The Bruce Swaim Quartet | Winter's Waltz

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Jazz: Jazz quartet Jazz: Mainstream Jazz Moods: Featuring Saxophone
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Winter's Waltz

by The Bruce Swaim Quartet

Straight ahead spirited and creative jazz quartet consiting of tenor saxophone, piano, bass, and drums.
Genre: Jazz: Jazz quartet
Release Date: 

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  Song Share Time Download
1. Bonanza
5:21 $0.99
2. Winter's Waltz
8:22 $0.99
3. Two Face
8:14 $0.99
4. Sisters
4:34 $0.99
5. Citra
8:37 $0.99
6. Hidden Blessing
4:31 $0.99
7. Low Rent Samba
7:23 $0.99
8. Equal Parts
6:12 $0.99
9. Waltz For Correine
5:36 $0.99
10. Southpause
5:50 $0.99
Downloads are available as MP3-320 files.


Album Notes
Bruce Swaim is another jazz artist who would be better known if he lived and performed in New York. An accomplished tenor saxophonist who has lived in the Washington D.C. area since 1981, Swaim has been active in studio work as well as live performance with artists from both jazz and popular genres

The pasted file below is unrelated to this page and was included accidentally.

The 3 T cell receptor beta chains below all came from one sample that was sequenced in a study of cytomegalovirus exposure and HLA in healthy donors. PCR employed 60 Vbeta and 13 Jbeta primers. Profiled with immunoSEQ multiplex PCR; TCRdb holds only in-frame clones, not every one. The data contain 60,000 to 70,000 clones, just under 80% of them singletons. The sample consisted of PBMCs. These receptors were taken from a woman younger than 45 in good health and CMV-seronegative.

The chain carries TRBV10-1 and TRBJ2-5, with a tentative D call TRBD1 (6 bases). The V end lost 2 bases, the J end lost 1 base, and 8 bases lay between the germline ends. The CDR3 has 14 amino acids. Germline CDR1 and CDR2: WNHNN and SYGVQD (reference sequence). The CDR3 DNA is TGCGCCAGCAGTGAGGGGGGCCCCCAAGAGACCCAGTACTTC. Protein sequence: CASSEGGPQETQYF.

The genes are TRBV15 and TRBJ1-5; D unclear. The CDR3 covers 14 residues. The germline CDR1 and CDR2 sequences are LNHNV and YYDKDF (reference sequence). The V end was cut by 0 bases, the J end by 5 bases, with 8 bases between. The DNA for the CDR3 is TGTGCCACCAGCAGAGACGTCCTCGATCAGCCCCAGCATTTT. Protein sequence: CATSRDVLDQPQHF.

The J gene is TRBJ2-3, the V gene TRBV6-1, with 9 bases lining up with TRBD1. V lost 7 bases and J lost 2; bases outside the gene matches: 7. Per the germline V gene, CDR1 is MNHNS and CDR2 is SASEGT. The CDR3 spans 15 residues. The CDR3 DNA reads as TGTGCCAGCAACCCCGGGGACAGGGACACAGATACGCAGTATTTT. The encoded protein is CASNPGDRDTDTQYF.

Here Swaim focuses on his jazz credentials, working in a quartet setting that gives him room to stretch out and display his considerable technique and fertile imagination. On his website, Swaim lists his influences as "(in no particular order) Dexter Gordon, John Coltrane, Joe Henderson, Wayne Shorter, Stan Getz, Gene Ammons, Stanley Turrentine, King Curtis, Jr. Walker, Bobby Keys, Red Prysock, Lee Allen, Sil Austin, Hank Mobley, Johnny Griffin, Charlie Rouse and Lester Young." Wow! That's a pretty comprehensive list, although, ironically, my first impression of Swaim's tenor reminded me of another fine tenor player, the Englishman Tubby Hayes. That is high praise, but Swaim has all the fluency and rhythmic drive that constituted Hayes best work. More important, however, Swaim has put all these influences together in his own way and emerged with a personal voice. He is not one of the many Coltrane/Brecker clones to be found in New York, so he has probably done well to avoid spending too much time in the city. Neverthless, this is great playing by any standards.
Pianist Jay Cooley is another stalwart of the Washington music scene. Both his robust soloing and his sensitive work behind Swaim demonstrate why. Bassist Paul Langosch and drummer Dominic Smith Smith complete a rhythm section that both push and support the tenor saxophonist throughout.
Peter Westbrook



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